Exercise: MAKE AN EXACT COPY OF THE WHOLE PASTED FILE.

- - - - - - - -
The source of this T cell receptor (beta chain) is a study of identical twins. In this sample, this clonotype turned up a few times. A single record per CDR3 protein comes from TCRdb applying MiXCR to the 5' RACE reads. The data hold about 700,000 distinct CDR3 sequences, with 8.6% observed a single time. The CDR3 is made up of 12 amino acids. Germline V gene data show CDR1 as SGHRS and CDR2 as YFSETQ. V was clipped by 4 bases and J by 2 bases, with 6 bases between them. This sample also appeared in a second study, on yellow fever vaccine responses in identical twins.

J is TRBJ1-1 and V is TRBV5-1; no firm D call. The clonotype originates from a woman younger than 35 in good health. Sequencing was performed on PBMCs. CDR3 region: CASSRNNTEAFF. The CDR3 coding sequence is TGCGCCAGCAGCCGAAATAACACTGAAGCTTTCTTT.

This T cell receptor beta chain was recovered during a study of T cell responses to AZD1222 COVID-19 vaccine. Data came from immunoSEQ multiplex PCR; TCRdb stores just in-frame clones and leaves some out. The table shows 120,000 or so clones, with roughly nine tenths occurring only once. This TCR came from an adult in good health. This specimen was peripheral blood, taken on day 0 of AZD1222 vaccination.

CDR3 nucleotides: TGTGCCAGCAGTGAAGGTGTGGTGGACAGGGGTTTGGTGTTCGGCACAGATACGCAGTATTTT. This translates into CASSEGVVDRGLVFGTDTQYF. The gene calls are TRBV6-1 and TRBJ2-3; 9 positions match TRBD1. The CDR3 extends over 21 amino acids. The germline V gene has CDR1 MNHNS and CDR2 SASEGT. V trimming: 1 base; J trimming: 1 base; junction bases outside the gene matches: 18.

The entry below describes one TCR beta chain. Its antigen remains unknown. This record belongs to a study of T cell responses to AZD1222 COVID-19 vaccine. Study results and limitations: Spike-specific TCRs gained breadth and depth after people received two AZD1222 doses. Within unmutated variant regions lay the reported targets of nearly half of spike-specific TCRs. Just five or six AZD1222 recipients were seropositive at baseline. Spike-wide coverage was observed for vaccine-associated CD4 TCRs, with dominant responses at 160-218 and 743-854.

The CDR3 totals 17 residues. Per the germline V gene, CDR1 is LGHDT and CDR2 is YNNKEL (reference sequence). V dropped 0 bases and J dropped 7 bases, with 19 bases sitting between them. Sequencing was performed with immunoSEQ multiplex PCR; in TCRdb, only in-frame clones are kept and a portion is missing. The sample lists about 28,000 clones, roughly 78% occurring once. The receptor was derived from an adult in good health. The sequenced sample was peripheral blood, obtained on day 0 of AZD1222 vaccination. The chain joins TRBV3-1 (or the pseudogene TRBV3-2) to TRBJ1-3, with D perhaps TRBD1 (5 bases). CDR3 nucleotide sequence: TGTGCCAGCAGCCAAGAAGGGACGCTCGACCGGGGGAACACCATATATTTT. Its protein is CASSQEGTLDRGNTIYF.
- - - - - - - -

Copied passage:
The source of this T cell receptor (beta chain) is a study of identical twins. In this sample, this clonotype turned up a few times. A single record per CDR3 protein comes from TCRdb applying MiXCR to the 5' RACE reads. The data hold about 700,000 distinct CDR3 sequences, with 8.6% observed a single time. The CDR3 is made up of 12 amino acids. Germline V gene data show CDR1 as SGHRS and CDR2 as YFSETQ. V was clipped by 4 bases and J by 2 bases, with 6 bases between them. This sample also appeared in a second study, on yellow fever vaccine responses in identical twins.

J is TRBJ1-1 and V is TRBV5-1; no firm D call. The clonotype originates from a woman younger than 35 in good health. Sequencing was performed on PBMCs. CDR3 region: CASSRNNTEAFF. The CDR3 coding sequence is TGCGCCAGCAGCCGAAATAACACTGAAGCTTTCTTT.

This T cell receptor beta chain was recovered during a study of T cell responses to AZD1222 COVID-19 vaccine. Data came from immunoSEQ multiplex PCR; TCRdb stores just in-frame clones and leaves some out. The table shows 120,000 or so clones, with roughly nine tenths occurring only once. This TCR came from an adult in good health. This specimen was peripheral blood, taken on day 0 of AZD1222 vaccination.

CDR3 nucleotides: TGTGCCAGCAGTGAAGGTGTGGTGGACAGGGGTTTGGTGTTCGGCACAGATACGCAGTATTTT. This translates into CASSEGVVDRGLVFGTDTQYF. The gene calls are TRBV6-1 and TRBJ2-3; 9 positions match TRBD1. The CDR3 extends over 21 amino acids. The germline V gene has CDR1 MNHNS and CDR2 SASEGT. V trimming: 1 base; J trimming: 1 base; junction bases outside the gene matches: 18.

The entry below describes one TCR beta chain. Its antigen remains unknown. This record belongs to a study of T cell responses to AZD1222 COVID-19 vaccine. Study results and limitations: Spike-specific TCRs gained breadth and depth after people received two AZD1222 doses. Within unmutated variant regions lay the reported targets of nearly half of spike-specific TCRs. Just five or six AZD1222 recipients were seropositive at baseline. Spike-wide coverage was observed for vaccine-associated CD4 TCRs, with dominant responses at 160-218 and 743-854.

The CDR3 totals 17 residues. Per the germline V gene, CDR1 is LGHDT and CDR2 is YNNKEL (reference sequence). V dropped 0 bases and J dropped 7 bases, with 19 bases sitting between them. Sequencing was performed with immunoSEQ multiplex PCR; in TCRdb, only in-frame clones are kept and a portion is missing. The sample lists about 28,000 clones, roughly 78% occurring once. The receptor was derived from an adult in good health. The sequenced sample was peripheral blood, obtained on day 0 of AZD1222 vaccination. The chain joins TRBV3-1 (or the pseudogene TRBV3-2) to TRBJ1-3, with D perhaps TRBD1 (5 bases). CDR3 nucleotide sequence: TGTGCCAGCAGCCAAGAAGGGACGCTCGACCGGGGGAACACCATATATTTT. Its protein is CASSQEGTLDRGNTIYF.